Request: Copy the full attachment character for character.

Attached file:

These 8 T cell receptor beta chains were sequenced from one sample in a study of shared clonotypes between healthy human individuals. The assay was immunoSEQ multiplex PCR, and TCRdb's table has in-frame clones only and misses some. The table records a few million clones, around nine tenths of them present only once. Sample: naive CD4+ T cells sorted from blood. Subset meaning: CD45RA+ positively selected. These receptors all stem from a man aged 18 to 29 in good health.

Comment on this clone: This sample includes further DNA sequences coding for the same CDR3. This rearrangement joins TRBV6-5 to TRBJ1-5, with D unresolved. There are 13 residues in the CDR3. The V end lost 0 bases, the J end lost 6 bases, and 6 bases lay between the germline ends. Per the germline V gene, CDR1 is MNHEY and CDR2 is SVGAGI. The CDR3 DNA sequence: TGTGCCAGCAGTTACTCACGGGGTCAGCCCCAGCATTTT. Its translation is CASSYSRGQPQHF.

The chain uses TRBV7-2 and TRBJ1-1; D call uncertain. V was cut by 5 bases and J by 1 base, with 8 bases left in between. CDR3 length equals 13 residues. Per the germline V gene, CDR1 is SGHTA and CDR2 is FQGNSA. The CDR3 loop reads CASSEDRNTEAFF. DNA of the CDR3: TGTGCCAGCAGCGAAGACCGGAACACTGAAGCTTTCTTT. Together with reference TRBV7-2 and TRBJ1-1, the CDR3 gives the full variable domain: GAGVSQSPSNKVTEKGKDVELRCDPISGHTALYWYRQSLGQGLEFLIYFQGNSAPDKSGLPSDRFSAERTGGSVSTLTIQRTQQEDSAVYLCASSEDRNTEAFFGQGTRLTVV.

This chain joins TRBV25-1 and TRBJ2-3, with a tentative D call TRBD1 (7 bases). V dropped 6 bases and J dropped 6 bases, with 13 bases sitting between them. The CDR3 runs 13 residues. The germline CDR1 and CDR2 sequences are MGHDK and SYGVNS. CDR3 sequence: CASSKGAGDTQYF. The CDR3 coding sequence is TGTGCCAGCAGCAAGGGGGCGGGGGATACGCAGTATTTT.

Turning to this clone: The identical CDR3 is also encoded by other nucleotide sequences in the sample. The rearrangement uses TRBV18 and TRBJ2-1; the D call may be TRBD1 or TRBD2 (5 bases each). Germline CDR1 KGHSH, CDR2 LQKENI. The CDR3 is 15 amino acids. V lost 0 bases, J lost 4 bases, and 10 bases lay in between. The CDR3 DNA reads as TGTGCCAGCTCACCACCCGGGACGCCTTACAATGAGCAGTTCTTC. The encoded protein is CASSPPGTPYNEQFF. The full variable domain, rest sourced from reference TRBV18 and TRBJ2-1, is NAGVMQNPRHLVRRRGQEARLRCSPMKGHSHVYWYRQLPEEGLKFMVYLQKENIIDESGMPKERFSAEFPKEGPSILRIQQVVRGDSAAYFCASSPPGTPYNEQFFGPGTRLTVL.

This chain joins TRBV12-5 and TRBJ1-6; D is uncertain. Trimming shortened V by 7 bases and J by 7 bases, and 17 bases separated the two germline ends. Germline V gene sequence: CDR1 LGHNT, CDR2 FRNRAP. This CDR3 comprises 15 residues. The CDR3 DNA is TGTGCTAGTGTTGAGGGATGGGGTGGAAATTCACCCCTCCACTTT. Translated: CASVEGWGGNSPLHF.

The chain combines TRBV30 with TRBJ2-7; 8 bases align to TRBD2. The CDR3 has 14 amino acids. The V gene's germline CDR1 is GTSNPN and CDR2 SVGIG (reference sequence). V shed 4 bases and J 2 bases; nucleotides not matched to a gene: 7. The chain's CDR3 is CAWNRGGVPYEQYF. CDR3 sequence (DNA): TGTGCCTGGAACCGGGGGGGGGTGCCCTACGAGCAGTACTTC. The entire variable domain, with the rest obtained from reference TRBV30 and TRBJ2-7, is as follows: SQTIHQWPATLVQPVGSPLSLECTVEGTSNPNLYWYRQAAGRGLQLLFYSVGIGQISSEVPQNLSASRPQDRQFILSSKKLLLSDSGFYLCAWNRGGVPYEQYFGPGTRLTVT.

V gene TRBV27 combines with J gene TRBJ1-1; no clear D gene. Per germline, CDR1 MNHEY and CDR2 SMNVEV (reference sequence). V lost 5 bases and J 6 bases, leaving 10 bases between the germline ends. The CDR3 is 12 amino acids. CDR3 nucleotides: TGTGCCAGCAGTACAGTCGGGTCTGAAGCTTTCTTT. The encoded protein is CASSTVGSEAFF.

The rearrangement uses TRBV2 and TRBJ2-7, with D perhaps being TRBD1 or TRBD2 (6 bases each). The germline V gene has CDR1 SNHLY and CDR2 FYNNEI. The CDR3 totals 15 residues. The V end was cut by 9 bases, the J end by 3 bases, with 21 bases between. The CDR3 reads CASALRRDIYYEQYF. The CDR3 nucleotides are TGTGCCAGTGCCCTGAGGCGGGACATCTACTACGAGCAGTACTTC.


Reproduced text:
These 8 T cell receptor beta chains were sequenced from one sample in a study of shared clonotypes between healthy human individuals. The assay was immunoSEQ multiplex PCR, and TCRdb's table has in-frame clones only and misses some. The table records a few million clones, around nine tenths of them present only once. Sample: naive CD4+ T cells sorted from blood. Subset meaning: CD45RA+ positively selected. These receptors all stem from a man aged 18 to 29 in good health.

Comment on this clone: This sample includes further DNA sequences coding for the same CDR3. This rearrangement joins TRBV6-5 to TRBJ1-5, with D unresolved. There are 13 residues in the CDR3. The V end lost 0 bases, the J end lost 6 bases, and 6 bases lay between the germline ends. Per the germline V gene, CDR1 is MNHEY and CDR2 is SVGAGI. The CDR3 DNA sequence: TGTGCCAGCAGTTACTCACGGGGTCAGCCCCAGCATTTT. Its translation is CASSYSRGQPQHF.

The chain uses TRBV7-2 and TRBJ1-1; D call uncertain. V was cut by 5 bases and J by 1 base, with 8 bases left in between. CDR3 length equals 13 residues. Per the germline V gene, CDR1 is SGHTA and CDR2 is FQGNSA. The CDR3 loop reads CASSEDRNTEAFF. DNA of the CDR3: TGTGCCAGCAGCGAAGACCGGAACACTGAAGCTTTCTTT. Together with reference TRBV7-2 and TRBJ1-1, the CDR3 gives the full variable domain: GAGVSQSPSNKVTEKGKDVELRCDPISGHTALYWYRQSLGQGLEFLIYFQGNSAPDKSGLPSDRFSAERTGGSVSTLTIQRTQQEDSAVYLCASSEDRNTEAFFGQGTRLTVV.

This chain joins TRBV25-1 and TRBJ2-3, with a tentative D call TRBD1 (7 bases). V dropped 6 bases and J dropped 6 bases, with 13 bases sitting between them. The CDR3 runs 13 residues. The germline CDR1 and CDR2 sequences are MGHDK and SYGVNS. CDR3 sequence: CASSKGAGDTQYF. The CDR3 coding sequence is TGTGCCAGCAGCAAGGGGGCGGGGGATACGCAGTATTTT.

Turning to this clone: The identical CDR3 is also encoded by other nucleotide sequences in the sample. The rearrangement uses TRBV18 and TRBJ2-1; the D call may be TRBD1 or TRBD2 (5 bases each). Germline CDR1 KGHSH, CDR2 LQKENI. The CDR3 is 15 amino acids. V lost 0 bases, J lost 4 bases, and 10 bases lay in between. The CDR3 DNA reads as TGTGCCAGCTCACCACCCGGGACGCCTTACAATGAGCAGTTCTTC. The encoded protein is CASSPPGTPYNEQFF. The full variable domain, rest sourced from reference TRBV18 and TRBJ2-1, is NAGVMQNPRHLVRRRGQEARLRCSPMKGHSHVYWYRQLPEEGLKFMVYLQKENIIDESGMPKERFSAEFPKEGPSILRIQQVVRGDSAAYFCASSPPGTPYNEQFFGPGTRLTVL.

This chain joins TRBV12-5 and TRBJ1-6; D is uncertain. Trimming shortened V by 7 bases and J by 7 bases, and 17 bases separated the two germline ends. Germline V gene sequence: CDR1 LGHNT, CDR2 FRNRAP. This CDR3 comprises 15 residues. The CDR3 DNA is TGTGCTAGTGTTGAGGGATGGGGTGGAAATTCACCCCTCCACTTT. Translated: CASVEGWGGNSPLHF.

The chain combines TRBV30 with TRBJ2-7; 8 bases align to TRBD2. The CDR3 has 14 amino acids. The V gene's germline CDR1 is GTSNPN and CDR2 SVGIG (reference sequence). V shed 4 bases and J 2 bases; nucleotides not matched to a gene: 7. The chain's CDR3 is CAWNRGGVPYEQYF. CDR3 sequence (DNA): TGTGCCTGGAACCGGGGGGGGGTGCCCTACGAGCAGTACTTC. The entire variable domain, with the rest obtained from reference TRBV30 and TRBJ2-7, is as follows: SQTIHQWPATLVQPVGSPLSLECTVEGTSNPNLYWYRQAAGRGLQLLFYSVGIGQISSEVPQNLSASRPQDRQFILSSKKLLLSDSGFYLCAWNRGGVPYEQYFGPGTRLTVT.

V gene TRBV27 combines with J gene TRBJ1-1; no clear D gene. Per germline, CDR1 MNHEY and CDR2 SMNVEV (reference sequence). V lost 5 bases and J 6 bases, leaving 10 bases between the germline ends. The CDR3 is 12 amino acids. CDR3 nucleotides: TGTGCCAGCAGTACAGTCGGGTCTGAAGCTTTCTTT. The encoded protein is CASSTVGSEAFF.

The rearrangement uses TRBV2 and TRBJ2-7, with D perhaps being TRBD1 or TRBD2 (6 bases each). The germline V gene has CDR1 SNHLY and CDR2 FYNNEI. The CDR3 totals 15 residues. The V end was cut by 9 bases, the J end by 3 bases, with 21 bases between. The CDR3 reads CASALRRDIYYEQYF. The CDR3 nucleotides are TGTGCCAGTGCCCTGAGGCGGGACATCTACTACGAGCAGTACTTC.